The event, which supports safe drinking water in India, is a partnership with Proctor and Gamble and the Maharashtra Institute of Technology in Pune, India.
“The distance symbolizes how far people in developing countries have to walk on average for water, which often isn’t safe to drink,” said Sydney Huneycutt, a senior in marketing and co-organizer of the project. “Participants will have the option to carry two gallons of water during the walk to give them a sense of what some children have to face on a daily basis.”
According to the World Resources Institute, 54 percent of India faces a high level of water-related stress. Polluted water in developing countries causes illnesses that kill more people, mostly children, than HIV/AIDS, malaria, and tuberculosis combined.
The first Hands Across the Water walk was held in 2008 and has since spread to forty-three schools, raising more than $100,000. The fundraiser is part of P&G’s Children’s Safe Drinking Water Project, an initiative brought to campus by UT freshman Michael Van Dorselear.
This is the first time the event has been held internationally. UT students have worked with their Indian counterparts to organize a 6K walk in Pune, India, on the same day.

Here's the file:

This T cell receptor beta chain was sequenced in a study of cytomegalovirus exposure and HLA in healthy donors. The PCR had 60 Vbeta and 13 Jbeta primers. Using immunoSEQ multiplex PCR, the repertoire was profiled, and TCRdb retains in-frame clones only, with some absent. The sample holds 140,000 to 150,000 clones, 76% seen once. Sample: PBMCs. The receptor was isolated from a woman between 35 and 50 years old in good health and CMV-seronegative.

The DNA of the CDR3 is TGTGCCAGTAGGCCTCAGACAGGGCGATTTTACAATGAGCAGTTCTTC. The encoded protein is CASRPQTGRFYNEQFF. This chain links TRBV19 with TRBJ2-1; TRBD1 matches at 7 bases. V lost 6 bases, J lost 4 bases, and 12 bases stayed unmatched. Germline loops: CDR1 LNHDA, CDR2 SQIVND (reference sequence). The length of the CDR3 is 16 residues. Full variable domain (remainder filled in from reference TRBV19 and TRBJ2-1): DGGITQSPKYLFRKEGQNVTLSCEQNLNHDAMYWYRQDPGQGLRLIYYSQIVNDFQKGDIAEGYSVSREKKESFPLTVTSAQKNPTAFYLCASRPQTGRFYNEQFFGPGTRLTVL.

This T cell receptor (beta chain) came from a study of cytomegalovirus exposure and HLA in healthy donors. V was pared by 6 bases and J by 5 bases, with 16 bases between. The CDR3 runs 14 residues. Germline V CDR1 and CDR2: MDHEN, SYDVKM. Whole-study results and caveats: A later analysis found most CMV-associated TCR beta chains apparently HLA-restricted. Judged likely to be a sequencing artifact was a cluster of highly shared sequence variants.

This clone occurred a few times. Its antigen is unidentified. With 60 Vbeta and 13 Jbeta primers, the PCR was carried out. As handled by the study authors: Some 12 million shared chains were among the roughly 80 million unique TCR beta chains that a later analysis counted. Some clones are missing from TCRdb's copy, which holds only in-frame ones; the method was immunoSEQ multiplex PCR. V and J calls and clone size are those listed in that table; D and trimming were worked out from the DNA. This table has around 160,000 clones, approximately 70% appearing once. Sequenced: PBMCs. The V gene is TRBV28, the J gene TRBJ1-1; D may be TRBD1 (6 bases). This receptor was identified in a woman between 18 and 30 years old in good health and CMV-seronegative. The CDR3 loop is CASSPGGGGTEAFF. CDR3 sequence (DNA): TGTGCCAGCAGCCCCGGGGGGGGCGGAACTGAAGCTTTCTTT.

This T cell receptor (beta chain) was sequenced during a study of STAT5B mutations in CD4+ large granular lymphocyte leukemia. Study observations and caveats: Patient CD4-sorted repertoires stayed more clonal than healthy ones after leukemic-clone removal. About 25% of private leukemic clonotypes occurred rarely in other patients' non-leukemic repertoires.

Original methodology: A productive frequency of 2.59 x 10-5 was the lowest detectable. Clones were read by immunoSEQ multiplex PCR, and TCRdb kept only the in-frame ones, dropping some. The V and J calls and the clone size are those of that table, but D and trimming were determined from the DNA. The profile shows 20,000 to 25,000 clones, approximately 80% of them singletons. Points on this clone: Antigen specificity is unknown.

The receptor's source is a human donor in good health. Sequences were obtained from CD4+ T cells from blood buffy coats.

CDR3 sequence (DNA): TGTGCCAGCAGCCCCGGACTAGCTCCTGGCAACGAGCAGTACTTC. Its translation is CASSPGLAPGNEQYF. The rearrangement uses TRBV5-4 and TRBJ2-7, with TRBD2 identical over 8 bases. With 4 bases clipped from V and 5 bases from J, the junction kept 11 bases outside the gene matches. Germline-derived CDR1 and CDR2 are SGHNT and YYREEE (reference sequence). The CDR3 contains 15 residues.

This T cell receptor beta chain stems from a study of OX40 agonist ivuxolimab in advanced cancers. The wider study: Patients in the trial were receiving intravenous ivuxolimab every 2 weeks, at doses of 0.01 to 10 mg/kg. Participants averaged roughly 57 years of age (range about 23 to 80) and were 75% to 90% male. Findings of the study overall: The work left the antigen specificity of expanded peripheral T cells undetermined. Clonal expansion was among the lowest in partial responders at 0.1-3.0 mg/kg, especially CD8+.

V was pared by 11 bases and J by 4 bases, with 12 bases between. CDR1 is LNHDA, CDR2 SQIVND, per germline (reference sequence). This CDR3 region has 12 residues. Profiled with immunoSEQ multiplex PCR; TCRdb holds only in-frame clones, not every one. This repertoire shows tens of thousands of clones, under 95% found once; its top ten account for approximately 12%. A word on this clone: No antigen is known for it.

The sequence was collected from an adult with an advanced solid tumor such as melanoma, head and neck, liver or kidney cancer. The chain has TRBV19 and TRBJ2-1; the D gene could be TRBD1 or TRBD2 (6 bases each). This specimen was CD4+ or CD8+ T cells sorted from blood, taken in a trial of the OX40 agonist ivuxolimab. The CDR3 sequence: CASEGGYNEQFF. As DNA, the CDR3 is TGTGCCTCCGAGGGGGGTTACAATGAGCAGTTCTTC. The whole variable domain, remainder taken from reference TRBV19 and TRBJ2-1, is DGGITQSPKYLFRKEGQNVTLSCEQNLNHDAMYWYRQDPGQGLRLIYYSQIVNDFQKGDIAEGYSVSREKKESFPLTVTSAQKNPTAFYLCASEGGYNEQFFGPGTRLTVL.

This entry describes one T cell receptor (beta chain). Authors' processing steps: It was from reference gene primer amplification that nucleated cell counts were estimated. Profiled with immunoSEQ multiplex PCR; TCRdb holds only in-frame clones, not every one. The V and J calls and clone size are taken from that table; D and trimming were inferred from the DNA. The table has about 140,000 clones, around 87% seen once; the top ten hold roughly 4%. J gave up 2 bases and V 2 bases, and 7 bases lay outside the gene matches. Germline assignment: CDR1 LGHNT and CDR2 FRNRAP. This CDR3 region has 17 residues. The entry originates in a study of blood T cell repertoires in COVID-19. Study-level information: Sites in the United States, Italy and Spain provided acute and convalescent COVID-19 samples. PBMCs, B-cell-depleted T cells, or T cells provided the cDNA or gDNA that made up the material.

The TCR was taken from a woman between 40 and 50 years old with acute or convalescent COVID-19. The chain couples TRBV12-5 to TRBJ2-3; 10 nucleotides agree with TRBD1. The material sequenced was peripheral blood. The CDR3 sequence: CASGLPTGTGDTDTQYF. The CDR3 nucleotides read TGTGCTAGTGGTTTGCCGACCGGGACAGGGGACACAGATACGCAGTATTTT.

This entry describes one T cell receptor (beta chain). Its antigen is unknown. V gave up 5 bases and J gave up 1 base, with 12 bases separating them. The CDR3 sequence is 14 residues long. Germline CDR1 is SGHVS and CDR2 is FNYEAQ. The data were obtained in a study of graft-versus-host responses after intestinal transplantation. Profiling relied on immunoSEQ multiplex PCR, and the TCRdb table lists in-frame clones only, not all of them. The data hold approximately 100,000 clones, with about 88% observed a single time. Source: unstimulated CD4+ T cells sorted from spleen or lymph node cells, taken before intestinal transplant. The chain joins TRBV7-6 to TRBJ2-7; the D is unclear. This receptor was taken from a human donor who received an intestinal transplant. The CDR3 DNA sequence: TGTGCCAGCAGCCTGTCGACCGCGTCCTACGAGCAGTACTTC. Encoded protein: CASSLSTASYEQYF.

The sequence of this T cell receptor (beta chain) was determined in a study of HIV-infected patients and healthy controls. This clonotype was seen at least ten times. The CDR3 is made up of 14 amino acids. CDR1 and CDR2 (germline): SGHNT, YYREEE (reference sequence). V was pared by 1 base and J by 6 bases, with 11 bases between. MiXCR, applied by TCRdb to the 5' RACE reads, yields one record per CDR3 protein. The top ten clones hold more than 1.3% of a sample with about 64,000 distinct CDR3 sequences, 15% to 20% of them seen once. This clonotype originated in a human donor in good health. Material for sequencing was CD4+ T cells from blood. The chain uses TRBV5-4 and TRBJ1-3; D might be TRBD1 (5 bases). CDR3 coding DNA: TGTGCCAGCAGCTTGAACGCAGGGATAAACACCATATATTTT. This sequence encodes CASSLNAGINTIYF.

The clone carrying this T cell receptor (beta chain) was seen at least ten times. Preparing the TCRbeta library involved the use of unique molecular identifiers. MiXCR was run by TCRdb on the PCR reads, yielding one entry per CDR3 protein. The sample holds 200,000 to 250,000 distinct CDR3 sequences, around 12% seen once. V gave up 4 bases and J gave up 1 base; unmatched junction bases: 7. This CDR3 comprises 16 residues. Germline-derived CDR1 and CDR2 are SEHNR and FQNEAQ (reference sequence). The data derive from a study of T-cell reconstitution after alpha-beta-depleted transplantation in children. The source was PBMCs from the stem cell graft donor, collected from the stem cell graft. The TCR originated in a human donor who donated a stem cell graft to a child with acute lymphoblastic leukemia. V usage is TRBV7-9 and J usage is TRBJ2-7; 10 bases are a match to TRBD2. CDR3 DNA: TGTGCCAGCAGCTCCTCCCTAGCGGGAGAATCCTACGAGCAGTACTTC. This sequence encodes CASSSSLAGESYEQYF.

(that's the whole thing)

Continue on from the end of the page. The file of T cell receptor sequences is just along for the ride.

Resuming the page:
Proceeds from both walks will purchase P&G water purification packets, which remove more than 99 percent of bacteria, viruses, parasites, heavy metals, chemicals, and solid waste.
“The Indian students and faculty members have already demonstrated how the chemical packs work to villagers in Bazaarwadi,” said Ernie Cadotte, Fisher Professor of Innovative Learning in the Haslam College of Business. “They have been distributing samples of the initial 2,000 packets that P&G donated and are exploring opportunities to expand this initiative to other rural villages and schools in India.”
Cadotte’s students have raised $3,200 in sponsorships from East Tennessee Children’s Hospital, Est8te, and the Trust Company among others. Their goal is to raise $5,000 so they can send 50,000 water purification packets to India.
The walk begins in Circle Park and will follow a route along Neyland Drive past UT Gardens and Andy Holt Tower. The event will include a water purification demonstration and prizes from Amazon. Registration starts at $10.
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